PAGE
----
SQLite and If() condition

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Rathinagiri
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SQLite and If() condition

Post by Rathinagiri » Mon Jul 12, 2010 5:30 am

I started my SQL journey with MySQL after Harbour -> MySQL api had been created. Then came SQLite api too.

It looked easy for me and some of my clients to have embedded SQL database like SQLite.

The only difficulty I felt with SQLite is the non-existence of if() condition inside a SQL statement. I was using some work-around queries to get the effect of if(). I thought that if() is an important, basic and frequently used function which eases the programmer a lot and how come SQLite people have ignored it. Today, while searching the net for other alternatives available for if(), I came across the case expression for SQLite. God! this is what I am searching for and it is already there in SQLite!

So, if you have a SQL statement in MySQL "select a.name,if(b.code > 0,(select .....),' ') from ....." the equivalent SQLite query would be, "select a.name, case when b.code > 0 then (select .....) else ' ' end from ...."

Hope this would be useful to somebody who wishes to use both MySQL and SQLite Database as their backend.

The following is the documentation from SQLite website.

The CASE expression

A CASE expression serves a role similar to IF-THEN-ELSE in other programming languages. WHEN expressions are evaluated from left to right until one is found that is true, at which point the corresponding THEN term becomes the result. If no WHEN expression is true then the ELSE clause determines the result or the result is NULL if there is no ELSE clase.

The optional expression that occurs in between the CASE keyword and the first WHEN keyword is the "base" expression. There are two basic forms of a CASE expression: those with and without a base expression. In a CASE without a base expression, each WHEN expression is evaluted as a boolean and the overall result is determined by first WHEN expression that is true. In a CASE with a base expression, the base expression is evaluted just once and the result is compared against each WHEN expression until a match is found. When comparing a base expression against a WHEN expression, the same collating sequence, affinity, and NULL-handling rules apply as if the base expression and WHEN expression are respectively the left- and right-hand operands of an = operator.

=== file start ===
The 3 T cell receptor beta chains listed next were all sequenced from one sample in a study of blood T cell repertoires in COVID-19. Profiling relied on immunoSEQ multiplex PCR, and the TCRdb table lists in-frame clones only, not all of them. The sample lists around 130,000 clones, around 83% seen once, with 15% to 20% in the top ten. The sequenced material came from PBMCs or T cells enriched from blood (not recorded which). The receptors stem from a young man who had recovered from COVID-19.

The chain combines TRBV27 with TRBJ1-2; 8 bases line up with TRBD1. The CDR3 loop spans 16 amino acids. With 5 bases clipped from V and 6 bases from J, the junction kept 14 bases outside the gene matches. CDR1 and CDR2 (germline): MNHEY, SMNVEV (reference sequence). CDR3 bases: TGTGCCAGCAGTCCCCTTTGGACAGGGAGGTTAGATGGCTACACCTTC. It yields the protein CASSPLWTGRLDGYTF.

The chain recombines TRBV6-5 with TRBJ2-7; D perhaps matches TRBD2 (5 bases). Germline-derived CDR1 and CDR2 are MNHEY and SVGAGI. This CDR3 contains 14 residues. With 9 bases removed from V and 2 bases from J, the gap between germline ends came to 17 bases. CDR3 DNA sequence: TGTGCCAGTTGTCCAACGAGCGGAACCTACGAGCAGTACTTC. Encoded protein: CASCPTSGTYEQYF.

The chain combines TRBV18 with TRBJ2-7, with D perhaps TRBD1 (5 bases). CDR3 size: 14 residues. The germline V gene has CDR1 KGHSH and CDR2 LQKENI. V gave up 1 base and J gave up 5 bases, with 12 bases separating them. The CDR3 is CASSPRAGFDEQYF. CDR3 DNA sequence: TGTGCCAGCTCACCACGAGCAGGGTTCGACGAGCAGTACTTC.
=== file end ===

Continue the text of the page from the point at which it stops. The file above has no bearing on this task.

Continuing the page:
Assuming the subexpressions have no side-effects, the following two expressions are equivalent:

* CASE x WHEN w1 THEN r1 WHEN w2 THEN r2 ELSE r3 END
* CASE WHEN x=w1 THEN r1 WHEN x=w2 THEN r2 ELSE r3 END

The only difference between the two CASE expressions shown above is that the x expression is evaluated exactly once in the first example but might be evaluated multiple times in the second.

A NULL result is considered false when evaluating WHEN terms. If the base expression is NULL then the result of the CASE is the result of the ELSE expression if it exists, or NULL if the ELSE clause is omitted.
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Post by sudip » Mon Jul 12, 2010 8:42 am

Excellent Rathi :D
How can you understand what we are thinking (especially for my case)? May be it's because, "we are on the same boat brother" :D :lol:
With best regards,
Sudip

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